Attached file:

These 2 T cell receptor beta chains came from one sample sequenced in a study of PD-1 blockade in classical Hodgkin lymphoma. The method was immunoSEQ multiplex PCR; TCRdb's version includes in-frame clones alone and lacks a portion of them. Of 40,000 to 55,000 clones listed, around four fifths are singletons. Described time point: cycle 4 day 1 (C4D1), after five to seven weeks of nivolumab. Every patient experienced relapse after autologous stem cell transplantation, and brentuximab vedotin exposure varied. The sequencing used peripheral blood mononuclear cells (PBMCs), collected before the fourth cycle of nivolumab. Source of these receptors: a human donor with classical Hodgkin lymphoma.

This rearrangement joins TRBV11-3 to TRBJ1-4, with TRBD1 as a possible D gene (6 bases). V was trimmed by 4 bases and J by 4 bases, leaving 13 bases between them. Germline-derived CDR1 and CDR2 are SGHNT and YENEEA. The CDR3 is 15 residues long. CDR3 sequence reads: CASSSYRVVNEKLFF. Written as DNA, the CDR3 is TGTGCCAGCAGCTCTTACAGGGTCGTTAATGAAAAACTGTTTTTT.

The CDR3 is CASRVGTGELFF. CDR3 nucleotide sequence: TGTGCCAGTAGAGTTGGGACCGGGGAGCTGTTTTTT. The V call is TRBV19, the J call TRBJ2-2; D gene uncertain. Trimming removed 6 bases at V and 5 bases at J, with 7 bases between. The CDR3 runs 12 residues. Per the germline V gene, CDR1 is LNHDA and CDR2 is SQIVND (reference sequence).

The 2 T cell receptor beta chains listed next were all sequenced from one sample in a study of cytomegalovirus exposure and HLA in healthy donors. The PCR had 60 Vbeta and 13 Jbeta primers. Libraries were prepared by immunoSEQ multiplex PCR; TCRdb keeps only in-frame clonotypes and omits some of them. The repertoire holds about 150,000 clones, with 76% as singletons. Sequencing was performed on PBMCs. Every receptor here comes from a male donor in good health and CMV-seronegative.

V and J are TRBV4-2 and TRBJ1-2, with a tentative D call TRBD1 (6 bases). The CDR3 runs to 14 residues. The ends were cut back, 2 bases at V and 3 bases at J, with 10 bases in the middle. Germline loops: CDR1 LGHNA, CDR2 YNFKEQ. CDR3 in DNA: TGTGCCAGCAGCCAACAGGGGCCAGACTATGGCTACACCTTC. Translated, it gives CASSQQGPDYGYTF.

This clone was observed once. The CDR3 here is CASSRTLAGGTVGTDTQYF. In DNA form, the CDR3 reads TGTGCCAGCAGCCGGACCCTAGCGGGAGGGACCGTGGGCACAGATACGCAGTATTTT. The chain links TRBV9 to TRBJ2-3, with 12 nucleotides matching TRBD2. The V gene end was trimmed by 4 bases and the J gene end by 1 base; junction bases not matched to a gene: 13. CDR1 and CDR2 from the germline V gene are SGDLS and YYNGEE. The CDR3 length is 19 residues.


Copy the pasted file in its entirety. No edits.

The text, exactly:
These 2 T cell receptor beta chains came from one sample sequenced in a study of PD-1 blockade in classical Hodgkin lymphoma. The method was immunoSEQ multiplex PCR; TCRdb's version includes in-frame clones alone and lacks a portion of them. Of 40,000 to 55,000 clones listed, around four fifths are singletons. Described time point: cycle 4 day 1 (C4D1), after five to seven weeks of nivolumab. Every patient experienced relapse after autologous stem cell transplantation, and brentuximab vedotin exposure varied. The sequencing used peripheral blood mononuclear cells (PBMCs), collected before the fourth cycle of nivolumab. Source of these receptors: a human donor with classical Hodgkin lymphoma.

This rearrangement joins TRBV11-3 to TRBJ1-4, with TRBD1 as a possible D gene (6 bases). V was trimmed by 4 bases and J by 4 bases, leaving 13 bases between them. Germline-derived CDR1 and CDR2 are SGHNT and YENEEA. The CDR3 is 15 residues long. CDR3 sequence reads: CASSSYRVVNEKLFF. Written as DNA, the CDR3 is TGTGCCAGCAGCTCTTACAGGGTCGTTAATGAAAAACTGTTTTTT.

The CDR3 is CASRVGTGELFF. CDR3 nucleotide sequence: TGTGCCAGTAGAGTTGGGACCGGGGAGCTGTTTTTT. The V call is TRBV19, the J call TRBJ2-2; D gene uncertain. Trimming removed 6 bases at V and 5 bases at J, with 7 bases between. The CDR3 runs 12 residues. Per the germline V gene, CDR1 is LNHDA and CDR2 is SQIVND (reference sequence).

The 2 T cell receptor beta chains listed next were all sequenced from one sample in a study of cytomegalovirus exposure and HLA in healthy donors. The PCR had 60 Vbeta and 13 Jbeta primers. Libraries were prepared by immunoSEQ multiplex PCR; TCRdb keeps only in-frame clonotypes and omits some of them. The repertoire holds about 150,000 clones, with 76% as singletons. Sequencing was performed on PBMCs. Every receptor here comes from a male donor in good health and CMV-seronegative.

V and J are TRBV4-2 and TRBJ1-2, with a tentative D call TRBD1 (6 bases). The CDR3 runs to 14 residues. The ends were cut back, 2 bases at V and 3 bases at J, with 10 bases in the middle. Germline loops: CDR1 LGHNA, CDR2 YNFKEQ. CDR3 in DNA: TGTGCCAGCAGCCAACAGGGGCCAGACTATGGCTACACCTTC. Translated, it gives CASSQQGPDYGYTF.

This clone was observed once. The CDR3 here is CASSRTLAGGTVGTDTQYF. In DNA form, the CDR3 reads TGTGCCAGCAGCCGGACCCTAGCGGGAGGGACCGTGGGCACAGATACGCAGTATTTT. The chain links TRBV9 to TRBJ2-3, with 12 nucleotides matching TRBD2. The V gene end was trimmed by 4 bases and the J gene end by 1 base; junction bases not matched to a gene: 13. CDR1 and CDR2 from the germline V gene are SGDLS and YYNGEE. The CDR3 length is 19 residues.